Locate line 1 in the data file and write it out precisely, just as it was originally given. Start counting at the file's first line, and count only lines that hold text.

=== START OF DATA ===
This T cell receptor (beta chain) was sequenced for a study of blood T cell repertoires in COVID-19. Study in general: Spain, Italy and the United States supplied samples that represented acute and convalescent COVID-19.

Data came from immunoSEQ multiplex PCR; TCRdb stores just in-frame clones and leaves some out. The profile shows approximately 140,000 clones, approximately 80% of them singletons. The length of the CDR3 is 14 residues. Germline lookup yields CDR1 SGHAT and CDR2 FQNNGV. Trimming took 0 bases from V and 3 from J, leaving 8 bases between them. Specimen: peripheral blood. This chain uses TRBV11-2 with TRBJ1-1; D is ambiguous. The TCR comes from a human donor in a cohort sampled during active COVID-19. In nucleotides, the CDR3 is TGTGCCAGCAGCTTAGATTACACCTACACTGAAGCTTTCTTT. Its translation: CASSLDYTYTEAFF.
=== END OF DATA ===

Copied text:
This T cell receptor (beta chain) was sequenced for a study of blood T cell repertoires in COVID-19. Study in general: Spain, Italy and the United States supplied samples that represented acute and convalescent COVID-19.